> > described above, it probably falls into copying data back and forth
> > when it loses the handshake. However, the changes into ServerHello
> > could easily cause trouble even with such middleboxes.
> I personally hate network middleboxes other than plain NAT, and I'm
> violently opposed to MITMs (aka TLS-inspecting network middleboxes).
> I will certainly not mind if those latter break.  Broken non-malicious
> middleboxes are obnoxious, too, and create a significant & needless
> support load.  A lot of our customers use some kind of totally broken
> transparent internet proxies, which let TCP connect through, but
> silently close the network connection after TLS ClientHello was sent.
> Such behaviour is indistinguishable from a choking TLS implementation,
> such as Microsoft IIS with SChannel (receiving SSLv3 ClientHello with
> ClientHello.client_version=(3,3) or a Win2012+ IIS receiving ClientHello
> without the optional TLS extension SNI).
> And when telling customers to check their firewall rules, they often
> come back saying: "but telnet connects".  Yup, braindead firewall.

Unfortunately, what breaks is mostly not MITM boxes, since ones that
are not especially badly coded know not to try to forward unknown
extensions (which could, e.g., trigger TLS 1.3).

This is about "non-malicious" middleboxes. I put that in quotes,
because I have real problems trying to come up with any sort of "legit"
reason why these middleboxes try to parse ServerHello (reverse-proxy
middleboxes are different story, but the problematic middleboxes appear
to be forward proxies).

> > Here what might work getting around those really annoying middleboxes
> > (and this is pretty nasty):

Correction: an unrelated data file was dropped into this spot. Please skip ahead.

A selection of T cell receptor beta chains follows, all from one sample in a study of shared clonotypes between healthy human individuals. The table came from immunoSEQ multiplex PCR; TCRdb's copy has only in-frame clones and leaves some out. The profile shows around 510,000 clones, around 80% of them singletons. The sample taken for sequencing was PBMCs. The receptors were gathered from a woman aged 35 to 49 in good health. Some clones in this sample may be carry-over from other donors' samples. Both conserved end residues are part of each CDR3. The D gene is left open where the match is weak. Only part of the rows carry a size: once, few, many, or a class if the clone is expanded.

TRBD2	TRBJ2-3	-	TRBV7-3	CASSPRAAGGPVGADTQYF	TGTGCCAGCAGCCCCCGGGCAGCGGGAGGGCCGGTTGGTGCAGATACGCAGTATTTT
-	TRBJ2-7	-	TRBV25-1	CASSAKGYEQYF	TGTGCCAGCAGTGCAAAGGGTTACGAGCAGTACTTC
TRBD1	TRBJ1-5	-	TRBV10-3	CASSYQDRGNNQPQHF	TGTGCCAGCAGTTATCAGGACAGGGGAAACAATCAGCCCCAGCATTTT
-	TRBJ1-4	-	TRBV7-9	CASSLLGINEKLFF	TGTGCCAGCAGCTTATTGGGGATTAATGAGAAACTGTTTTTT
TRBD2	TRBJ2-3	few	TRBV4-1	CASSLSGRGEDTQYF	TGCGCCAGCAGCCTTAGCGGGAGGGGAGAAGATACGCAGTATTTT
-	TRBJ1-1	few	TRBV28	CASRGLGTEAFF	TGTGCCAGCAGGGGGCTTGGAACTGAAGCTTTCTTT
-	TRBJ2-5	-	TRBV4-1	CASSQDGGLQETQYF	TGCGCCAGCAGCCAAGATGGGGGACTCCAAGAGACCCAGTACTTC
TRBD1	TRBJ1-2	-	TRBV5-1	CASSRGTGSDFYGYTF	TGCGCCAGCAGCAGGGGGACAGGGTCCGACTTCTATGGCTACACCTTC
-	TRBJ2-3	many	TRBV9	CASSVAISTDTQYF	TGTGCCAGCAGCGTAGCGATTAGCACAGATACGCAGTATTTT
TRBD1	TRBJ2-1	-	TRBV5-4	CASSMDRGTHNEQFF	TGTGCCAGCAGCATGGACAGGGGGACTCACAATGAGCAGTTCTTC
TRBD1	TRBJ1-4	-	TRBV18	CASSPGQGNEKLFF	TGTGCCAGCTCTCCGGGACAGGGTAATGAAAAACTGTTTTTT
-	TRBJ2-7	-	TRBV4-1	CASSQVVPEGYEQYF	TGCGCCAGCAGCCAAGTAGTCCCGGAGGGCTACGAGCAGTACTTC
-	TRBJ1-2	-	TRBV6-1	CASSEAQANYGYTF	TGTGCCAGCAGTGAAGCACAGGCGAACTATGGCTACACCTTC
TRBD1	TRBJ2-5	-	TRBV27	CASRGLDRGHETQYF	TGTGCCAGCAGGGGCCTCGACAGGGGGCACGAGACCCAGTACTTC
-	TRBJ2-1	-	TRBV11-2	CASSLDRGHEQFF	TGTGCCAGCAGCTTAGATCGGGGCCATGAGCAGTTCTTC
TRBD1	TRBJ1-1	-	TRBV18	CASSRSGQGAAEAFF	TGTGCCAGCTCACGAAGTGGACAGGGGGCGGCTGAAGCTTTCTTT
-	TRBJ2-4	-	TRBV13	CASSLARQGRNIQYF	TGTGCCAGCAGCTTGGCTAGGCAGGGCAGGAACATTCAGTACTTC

> > 
> > - Add back the session field, echo field from client
> >
> > - Add dummy zero into place of compression method, so TLS 1.2 parsers
> >   can parse the message.
> >
> > - Add two zeros into ServerHello so the message can be parsed the same
> >   way as TLS 1.2.
> You mean for ServerHello?  Yes, it would be highly preferable to
> make ServerHello fully backwards compatible (with respect to the PDU parser)
> so that you don't have to change horses midway while parsing ServerHello.

Aargh, The last point is wrong in this context (trying to disguise TLS
1.3 handshake as TLS 1.2 stateful session resumption). The dummy zeros
for compatiblity would form dummy session and compression fields. Of
course you do not want to insert those if you got session and
compression fields already.

The two dummy zeros are needed in less annoying compatiblity hack.

> > - If the version is TLS 1.3, the session id is non-empty and 0-RTT was
> >   not accepted, insert fake ChangeCipherSpec message immediately after
> >   ServerHello and change outer content-type of the next record to 22
> >   (instead of 23). The client can do the same.
> fake CCS before the final HS of a TLS handshake would make me happy. :)

Well, if there is no client certificate, the final client CCS followed by
encrypted handshake record would be end-of-handshake (since the next message
would be Client Finished, which always ends the handshake in TLS 1.3).
However, if there is client certificate, it would not be, since it would
then tag the first record of client certificate.

(On the server side, the CCS would be between ServerHello and
EncryptedExtensions, and EncryptedExtensions would get tagged as

If dealing with this most annoying kind of middlebox, moving when this
fake CCS is inserted is not an option, since trying to move it makes
the middlebox choke.